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Mondegreen Music MONDCD01

Here’s another of those “emphatically less is more” discs, on which just two participants enthral the listener with their unashamed quiet expertise and undemonstrative, unforced creativity. Their names may not have registered on your radar yet – even the very fact that they won a Danny Kyle Award at 2009’s Celtic Connections had hitherto passed me by too – but a bit of memory-jogging and a little more research yielded their history: Lucy’s a former member of Scots singing quartet The Linties, and appeared on the second instalment of the Complete Songs Of Robert Tannahill project, whereas Chris played a key part in the arrangements for Malinky man Mark Dunlop’s recent solo album Islands Of The Moon (and the Malinky connection is further strengthened by the presence of Steve Byrne as producer for The Speaking Heart.)

It’s hard to believe when listening to this CD that Lucy and Chris have only been singing together since 2008, so clear-sighted seems their penchant for sparse-textured, deceptively simple yet deeply expressive musical arrangements (in the main involving no more than two instrumental parts at one time), and so transparently intense their musical rapport and collective inspiration. Notwithstanding that intensity, one really gets the feeling that the songs are allowed to breathe, making their impact entirely naturally from within rather than having any artificial emotive content imposed thereon. Some feat that, in this age of over-statement, double-signing and dumbing-down!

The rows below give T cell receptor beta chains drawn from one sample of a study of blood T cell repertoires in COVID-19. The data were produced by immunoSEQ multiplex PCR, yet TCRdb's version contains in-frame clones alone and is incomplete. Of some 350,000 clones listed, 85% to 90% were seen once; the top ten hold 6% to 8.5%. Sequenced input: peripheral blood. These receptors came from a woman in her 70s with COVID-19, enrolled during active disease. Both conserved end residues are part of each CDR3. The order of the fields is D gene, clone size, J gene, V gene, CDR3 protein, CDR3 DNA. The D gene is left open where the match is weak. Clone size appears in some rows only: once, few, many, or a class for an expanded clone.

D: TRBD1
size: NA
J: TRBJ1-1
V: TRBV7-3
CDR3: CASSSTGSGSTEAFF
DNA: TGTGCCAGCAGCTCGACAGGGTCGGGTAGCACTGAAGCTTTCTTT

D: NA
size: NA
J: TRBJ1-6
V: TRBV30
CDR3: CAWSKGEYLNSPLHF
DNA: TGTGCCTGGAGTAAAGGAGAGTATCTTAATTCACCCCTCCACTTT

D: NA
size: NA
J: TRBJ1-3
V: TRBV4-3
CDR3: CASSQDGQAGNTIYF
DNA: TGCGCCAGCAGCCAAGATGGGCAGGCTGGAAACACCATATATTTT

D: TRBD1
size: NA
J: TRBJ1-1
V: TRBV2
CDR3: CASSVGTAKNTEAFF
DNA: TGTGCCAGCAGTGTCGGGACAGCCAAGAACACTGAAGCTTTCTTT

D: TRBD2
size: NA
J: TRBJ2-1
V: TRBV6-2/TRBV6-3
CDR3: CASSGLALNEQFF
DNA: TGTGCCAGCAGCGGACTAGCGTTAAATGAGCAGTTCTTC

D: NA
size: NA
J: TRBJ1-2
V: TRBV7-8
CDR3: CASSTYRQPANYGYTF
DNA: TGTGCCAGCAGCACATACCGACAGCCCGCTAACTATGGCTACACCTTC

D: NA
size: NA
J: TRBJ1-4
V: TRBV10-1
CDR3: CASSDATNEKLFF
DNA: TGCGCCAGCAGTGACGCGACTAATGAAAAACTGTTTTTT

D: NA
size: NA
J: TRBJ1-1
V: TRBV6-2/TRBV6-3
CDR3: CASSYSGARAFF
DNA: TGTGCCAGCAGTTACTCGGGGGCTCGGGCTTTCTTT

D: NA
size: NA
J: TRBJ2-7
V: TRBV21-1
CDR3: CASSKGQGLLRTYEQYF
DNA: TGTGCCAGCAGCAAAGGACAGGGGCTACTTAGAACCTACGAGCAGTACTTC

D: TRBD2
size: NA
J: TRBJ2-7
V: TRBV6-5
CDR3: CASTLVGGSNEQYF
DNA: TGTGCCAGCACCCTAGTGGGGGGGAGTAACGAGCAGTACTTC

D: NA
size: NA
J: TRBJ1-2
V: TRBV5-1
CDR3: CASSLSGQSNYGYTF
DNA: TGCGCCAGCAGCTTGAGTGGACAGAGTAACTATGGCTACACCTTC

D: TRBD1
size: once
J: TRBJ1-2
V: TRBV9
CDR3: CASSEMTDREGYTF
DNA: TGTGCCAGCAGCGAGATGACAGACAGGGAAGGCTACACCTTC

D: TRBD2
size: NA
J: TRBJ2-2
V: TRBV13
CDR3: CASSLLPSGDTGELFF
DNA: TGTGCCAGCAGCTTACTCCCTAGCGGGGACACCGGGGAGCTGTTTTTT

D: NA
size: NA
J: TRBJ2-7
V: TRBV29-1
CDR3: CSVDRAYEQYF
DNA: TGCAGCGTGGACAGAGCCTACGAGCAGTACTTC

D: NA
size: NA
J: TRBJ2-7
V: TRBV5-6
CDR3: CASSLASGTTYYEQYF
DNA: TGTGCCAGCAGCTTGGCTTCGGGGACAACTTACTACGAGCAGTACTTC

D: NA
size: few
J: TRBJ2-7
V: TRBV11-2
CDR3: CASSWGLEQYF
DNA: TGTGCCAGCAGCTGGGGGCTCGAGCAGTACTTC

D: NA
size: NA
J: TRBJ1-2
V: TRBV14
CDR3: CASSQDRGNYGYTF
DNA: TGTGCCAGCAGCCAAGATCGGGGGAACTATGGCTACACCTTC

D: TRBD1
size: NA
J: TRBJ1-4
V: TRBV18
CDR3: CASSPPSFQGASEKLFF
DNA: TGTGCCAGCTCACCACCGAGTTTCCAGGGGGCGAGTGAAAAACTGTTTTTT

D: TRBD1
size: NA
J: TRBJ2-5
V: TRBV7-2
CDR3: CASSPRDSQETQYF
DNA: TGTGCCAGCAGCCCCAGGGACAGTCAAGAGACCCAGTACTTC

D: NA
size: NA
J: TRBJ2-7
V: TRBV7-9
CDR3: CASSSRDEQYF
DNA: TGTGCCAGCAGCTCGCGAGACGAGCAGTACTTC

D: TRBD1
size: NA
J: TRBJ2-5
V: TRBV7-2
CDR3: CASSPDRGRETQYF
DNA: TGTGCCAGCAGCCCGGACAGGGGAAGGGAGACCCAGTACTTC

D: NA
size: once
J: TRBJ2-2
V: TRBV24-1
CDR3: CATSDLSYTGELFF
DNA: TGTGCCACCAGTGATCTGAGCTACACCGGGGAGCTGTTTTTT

The honesty and intelligence of Lucy and Chris’s vision is striking, as just one play through of this disc will attest, whether on their beguiling reworking of the Lady Maisry ballad (Child 65), their mesmerising drone-driven take on The Dun Broom Bride or the insightful pairing of Violet Jacob’s poem of loss and remembrance Hallowe’en (in Jim Reid’s moving setting) with Sara Daniels’ poignant anti-war song Bramblethorn (with only Chris’s plangent, fragmented piano chordings for accompaniment). Following which, the delicious squib of Wilsy And Nancy offers some light relief, a skilful little trifle, a soufflé interlude amongst the main-course ballads. Chris’s poised and considered interpretation of Willie’s Lyke-Wake (Child 25) provides another disc highlight, strategically placed as a kind of prelude to Hamish Henderson’s Ballad Of The Speaking Heart, which (entirely appropriately) closes proceedings and arguably receives Lucy’s strongest performance of the entire disc (though to be fair, her singing is quite remarkable throughout). Any potential charge of the duo’s vocal work being unduly subdued can easily be rebutted: just listen to that final track for a masterclass in subliminal passion… With exemplary presentation and packaging too, this release is a winner, and one that will stick around to haunt you for some time to come.

David Kidman

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This album was reviewed in Issue 89 of The Living Tradition magazine.